While the Soul hamsters were memorable (and somewhat odd), the brand’s image didn’t resonate as much as Toyota’s “You asked for it, you got it” and “Oh what a feeling” campaigns from the ‘70s and ‘80s. That’s changing too, and last year Hyundai debuted commercials with celebrities using heavy Boston accents and “pahking the cah” with the Sonata’s self-parking feature. From where I sit, the current-gen Sonata is on par inside and out with some luxury sedans and the Palisade is arguably one of the best values in its class.
“Through much of the 2000s, Hyundai and Kia had a laser-like focus on achieving Toyota-like durability and reliability, and that also translated to vehicles that were clearly using Toyotas as literal benchmarks for many of their products,” Kim says. “Toyotas of the time weren’t particularly inspired either; they were consumer durables that sold to people who didn’t really care about cars as long as they started every time and gave them years of trouble-free service.”
In 2020, Hyundai America sold 622,269 total vehicles and Kia sold 586,105; still far below Toyota’s 2.1 million in the U.S. market. If you take a closer look at what they’re selling and design improvements, the numbers don’t tell the whole story. Kia’s Stinger opened the door to the idea that the Seoul-based automaker could bring the power, and the Telluride SUV impressed a whole lot of automotive media outlets and buyers.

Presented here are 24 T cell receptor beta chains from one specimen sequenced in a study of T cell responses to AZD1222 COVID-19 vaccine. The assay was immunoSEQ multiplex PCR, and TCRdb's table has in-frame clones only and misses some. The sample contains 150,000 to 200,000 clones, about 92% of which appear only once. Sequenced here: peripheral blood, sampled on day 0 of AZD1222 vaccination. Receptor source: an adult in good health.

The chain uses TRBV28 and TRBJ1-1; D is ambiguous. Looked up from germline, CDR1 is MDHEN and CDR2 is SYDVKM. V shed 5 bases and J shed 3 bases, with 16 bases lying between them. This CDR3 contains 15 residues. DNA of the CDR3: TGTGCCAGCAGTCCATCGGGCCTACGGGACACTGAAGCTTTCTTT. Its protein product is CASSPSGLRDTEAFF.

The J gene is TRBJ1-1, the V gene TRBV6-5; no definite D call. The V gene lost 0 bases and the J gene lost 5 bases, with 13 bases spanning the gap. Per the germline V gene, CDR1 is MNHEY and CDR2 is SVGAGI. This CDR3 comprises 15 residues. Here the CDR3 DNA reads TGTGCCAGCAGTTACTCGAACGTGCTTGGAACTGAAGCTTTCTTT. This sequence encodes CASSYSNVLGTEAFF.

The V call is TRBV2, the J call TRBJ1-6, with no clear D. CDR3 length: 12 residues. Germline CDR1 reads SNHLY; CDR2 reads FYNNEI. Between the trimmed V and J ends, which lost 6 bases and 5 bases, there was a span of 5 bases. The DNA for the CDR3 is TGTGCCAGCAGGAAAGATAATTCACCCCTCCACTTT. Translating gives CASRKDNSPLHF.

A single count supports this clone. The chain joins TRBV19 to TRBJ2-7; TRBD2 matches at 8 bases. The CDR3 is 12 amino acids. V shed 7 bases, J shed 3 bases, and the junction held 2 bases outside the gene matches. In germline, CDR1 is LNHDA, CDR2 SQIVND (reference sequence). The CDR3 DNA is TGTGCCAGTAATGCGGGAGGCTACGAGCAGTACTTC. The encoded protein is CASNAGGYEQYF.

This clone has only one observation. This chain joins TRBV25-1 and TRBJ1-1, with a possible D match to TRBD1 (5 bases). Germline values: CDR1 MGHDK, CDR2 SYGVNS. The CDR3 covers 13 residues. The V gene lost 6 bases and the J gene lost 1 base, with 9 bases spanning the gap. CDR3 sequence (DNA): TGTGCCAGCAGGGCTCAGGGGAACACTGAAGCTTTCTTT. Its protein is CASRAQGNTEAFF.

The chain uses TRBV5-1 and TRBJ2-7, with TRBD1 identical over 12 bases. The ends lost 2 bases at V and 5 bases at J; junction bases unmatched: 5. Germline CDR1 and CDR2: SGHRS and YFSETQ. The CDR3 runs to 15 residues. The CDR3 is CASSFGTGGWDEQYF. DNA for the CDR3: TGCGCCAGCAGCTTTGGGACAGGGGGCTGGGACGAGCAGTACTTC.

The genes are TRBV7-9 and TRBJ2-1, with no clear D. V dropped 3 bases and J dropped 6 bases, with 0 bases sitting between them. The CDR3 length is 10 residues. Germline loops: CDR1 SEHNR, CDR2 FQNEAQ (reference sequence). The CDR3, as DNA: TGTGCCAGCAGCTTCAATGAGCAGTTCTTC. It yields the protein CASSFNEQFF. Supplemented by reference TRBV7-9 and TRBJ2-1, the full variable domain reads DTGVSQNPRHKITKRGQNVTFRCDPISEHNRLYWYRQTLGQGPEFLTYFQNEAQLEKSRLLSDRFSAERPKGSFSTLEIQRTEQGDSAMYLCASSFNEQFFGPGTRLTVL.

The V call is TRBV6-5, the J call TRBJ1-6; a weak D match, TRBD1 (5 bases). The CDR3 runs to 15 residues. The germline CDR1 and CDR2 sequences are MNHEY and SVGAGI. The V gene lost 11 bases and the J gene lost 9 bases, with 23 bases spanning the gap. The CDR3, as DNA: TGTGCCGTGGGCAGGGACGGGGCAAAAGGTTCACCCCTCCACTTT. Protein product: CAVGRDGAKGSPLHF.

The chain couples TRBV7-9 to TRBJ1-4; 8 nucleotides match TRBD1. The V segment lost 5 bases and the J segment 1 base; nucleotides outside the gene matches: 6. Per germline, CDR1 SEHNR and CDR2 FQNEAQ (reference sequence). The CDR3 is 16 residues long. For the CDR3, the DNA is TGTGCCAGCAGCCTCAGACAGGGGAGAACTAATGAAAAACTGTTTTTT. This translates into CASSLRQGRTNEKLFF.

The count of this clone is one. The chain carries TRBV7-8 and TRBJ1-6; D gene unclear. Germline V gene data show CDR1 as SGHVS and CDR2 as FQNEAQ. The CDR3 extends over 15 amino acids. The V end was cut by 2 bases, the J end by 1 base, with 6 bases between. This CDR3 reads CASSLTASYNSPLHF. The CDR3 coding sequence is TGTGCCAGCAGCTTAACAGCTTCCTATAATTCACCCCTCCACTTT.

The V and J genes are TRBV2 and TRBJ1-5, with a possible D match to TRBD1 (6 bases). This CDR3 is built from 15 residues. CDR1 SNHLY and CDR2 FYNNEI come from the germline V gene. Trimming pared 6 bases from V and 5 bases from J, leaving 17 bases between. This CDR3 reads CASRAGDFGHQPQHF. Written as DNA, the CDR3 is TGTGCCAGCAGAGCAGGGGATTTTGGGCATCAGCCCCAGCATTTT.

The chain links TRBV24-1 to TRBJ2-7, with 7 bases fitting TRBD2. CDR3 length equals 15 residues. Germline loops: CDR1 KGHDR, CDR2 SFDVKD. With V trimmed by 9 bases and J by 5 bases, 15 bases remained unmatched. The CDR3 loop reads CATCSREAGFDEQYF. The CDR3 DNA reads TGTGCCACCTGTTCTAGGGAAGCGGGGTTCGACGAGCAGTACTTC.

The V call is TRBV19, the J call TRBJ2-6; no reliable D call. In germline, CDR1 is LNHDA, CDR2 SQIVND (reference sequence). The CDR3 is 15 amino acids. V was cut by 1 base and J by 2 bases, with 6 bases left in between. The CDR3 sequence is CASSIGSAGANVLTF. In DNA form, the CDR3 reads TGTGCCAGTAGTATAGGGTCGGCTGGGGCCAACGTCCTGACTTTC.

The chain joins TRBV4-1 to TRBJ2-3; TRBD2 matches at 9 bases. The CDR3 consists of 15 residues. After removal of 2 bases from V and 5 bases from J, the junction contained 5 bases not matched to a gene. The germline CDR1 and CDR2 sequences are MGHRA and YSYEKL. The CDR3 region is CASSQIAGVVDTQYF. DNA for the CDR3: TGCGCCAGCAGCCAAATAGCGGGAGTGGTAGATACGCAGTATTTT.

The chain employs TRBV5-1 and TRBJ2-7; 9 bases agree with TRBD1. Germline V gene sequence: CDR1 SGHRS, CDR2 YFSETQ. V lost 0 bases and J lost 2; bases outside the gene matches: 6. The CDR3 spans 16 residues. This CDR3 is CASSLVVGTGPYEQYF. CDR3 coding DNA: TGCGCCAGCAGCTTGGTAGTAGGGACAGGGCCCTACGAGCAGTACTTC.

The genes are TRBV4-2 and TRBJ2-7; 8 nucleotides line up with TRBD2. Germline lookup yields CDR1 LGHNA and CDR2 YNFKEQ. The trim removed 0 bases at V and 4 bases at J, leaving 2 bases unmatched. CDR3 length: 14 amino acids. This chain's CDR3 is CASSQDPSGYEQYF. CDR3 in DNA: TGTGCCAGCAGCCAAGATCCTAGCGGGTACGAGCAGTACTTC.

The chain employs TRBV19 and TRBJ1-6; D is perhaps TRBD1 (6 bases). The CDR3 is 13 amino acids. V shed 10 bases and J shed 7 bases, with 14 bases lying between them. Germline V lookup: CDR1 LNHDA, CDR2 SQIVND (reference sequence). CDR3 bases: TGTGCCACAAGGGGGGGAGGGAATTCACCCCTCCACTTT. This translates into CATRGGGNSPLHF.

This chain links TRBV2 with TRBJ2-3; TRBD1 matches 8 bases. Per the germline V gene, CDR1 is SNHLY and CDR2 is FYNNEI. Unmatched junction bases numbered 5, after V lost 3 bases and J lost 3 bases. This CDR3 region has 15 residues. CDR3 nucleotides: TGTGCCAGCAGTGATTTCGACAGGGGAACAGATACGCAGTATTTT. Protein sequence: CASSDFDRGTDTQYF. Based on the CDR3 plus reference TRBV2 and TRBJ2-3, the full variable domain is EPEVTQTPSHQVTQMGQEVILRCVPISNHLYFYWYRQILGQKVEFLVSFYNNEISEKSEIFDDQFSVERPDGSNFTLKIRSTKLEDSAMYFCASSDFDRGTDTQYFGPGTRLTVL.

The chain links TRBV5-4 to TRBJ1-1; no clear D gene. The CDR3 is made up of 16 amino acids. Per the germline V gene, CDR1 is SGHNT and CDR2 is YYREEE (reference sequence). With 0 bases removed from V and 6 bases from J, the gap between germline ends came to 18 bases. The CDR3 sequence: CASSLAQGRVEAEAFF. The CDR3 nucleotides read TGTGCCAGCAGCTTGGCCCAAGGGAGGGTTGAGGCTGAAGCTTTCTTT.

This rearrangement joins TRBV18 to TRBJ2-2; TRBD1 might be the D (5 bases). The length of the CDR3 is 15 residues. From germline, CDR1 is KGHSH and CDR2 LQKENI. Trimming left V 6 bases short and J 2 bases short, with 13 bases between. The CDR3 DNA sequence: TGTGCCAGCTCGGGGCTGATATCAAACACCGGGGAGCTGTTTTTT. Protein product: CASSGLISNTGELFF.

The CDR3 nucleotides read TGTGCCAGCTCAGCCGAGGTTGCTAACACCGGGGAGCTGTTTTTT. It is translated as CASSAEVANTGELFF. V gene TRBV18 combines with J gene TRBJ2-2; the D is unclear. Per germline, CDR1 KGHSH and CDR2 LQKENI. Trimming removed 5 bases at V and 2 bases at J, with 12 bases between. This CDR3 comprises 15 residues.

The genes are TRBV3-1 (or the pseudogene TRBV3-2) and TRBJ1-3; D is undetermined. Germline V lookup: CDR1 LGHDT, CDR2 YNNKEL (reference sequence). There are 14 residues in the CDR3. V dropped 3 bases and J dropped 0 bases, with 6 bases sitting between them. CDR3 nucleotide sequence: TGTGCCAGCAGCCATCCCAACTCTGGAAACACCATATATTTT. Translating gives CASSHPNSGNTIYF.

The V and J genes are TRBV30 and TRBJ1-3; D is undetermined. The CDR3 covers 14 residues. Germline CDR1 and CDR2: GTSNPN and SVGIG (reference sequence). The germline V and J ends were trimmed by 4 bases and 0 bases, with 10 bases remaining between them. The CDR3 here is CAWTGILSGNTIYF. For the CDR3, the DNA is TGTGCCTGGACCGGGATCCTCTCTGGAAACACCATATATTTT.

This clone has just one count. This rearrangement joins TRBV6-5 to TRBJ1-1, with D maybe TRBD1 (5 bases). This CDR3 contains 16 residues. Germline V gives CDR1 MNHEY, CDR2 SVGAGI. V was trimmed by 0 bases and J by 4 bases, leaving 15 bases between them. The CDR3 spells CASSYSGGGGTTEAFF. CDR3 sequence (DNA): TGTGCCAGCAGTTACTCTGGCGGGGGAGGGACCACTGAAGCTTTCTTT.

Getting to that point took a major shift in strategy for both companies, especially on the SUV front, because they were riding the wave of the popularity of sedans in Korea. They called in all of their chips and pivoted fast, hiring former BMW head Albert Biermann to run all of global R&D for Hyundai, Kia, and Genesis. The melding of Korean practicality and European finesse turned out to be a smart move for the brands. As this took shape, Kim says, Hyundai, Kia, and Genesis models became the benchmarks, a far cry from the days when the automaker longed to be like Toyota.
“I think consumers don’t realize how much tech is in these vehicles; it’s even more of a surprise than the warranty,” Brinley says. “The depth of the product line is also impressive. Aside from a full-size pickup, it’s a full-service brand.”
Emboldened by its success, Hyundai Motor Group is running straight ahead, no longer content to be a follower. Instead, it’s finding its own groove. I mean, have you seen the spaceship-like Hyundai Staria minivan?
“Hyundai has become a real innovator in terms of technology, most recently in electrification and infotainment, and the three brands have some of the most distinctively styled designs in the business,” Kim says. “We can expect future Hyundai, Kia, and Genesis models to continue setting standards as the company aggressively moves towards electric vehicles.”
With upscale Genesis brand and EV subsidiary Ioniq adding depth to its portfolio, it looks like the Hyundai Motor Group is already on its way to the next rung of the ladder. If they can continue to come up with vehicles to match the value of what they’re selling now (and stay out of recall trouble) I expect more surprises to come.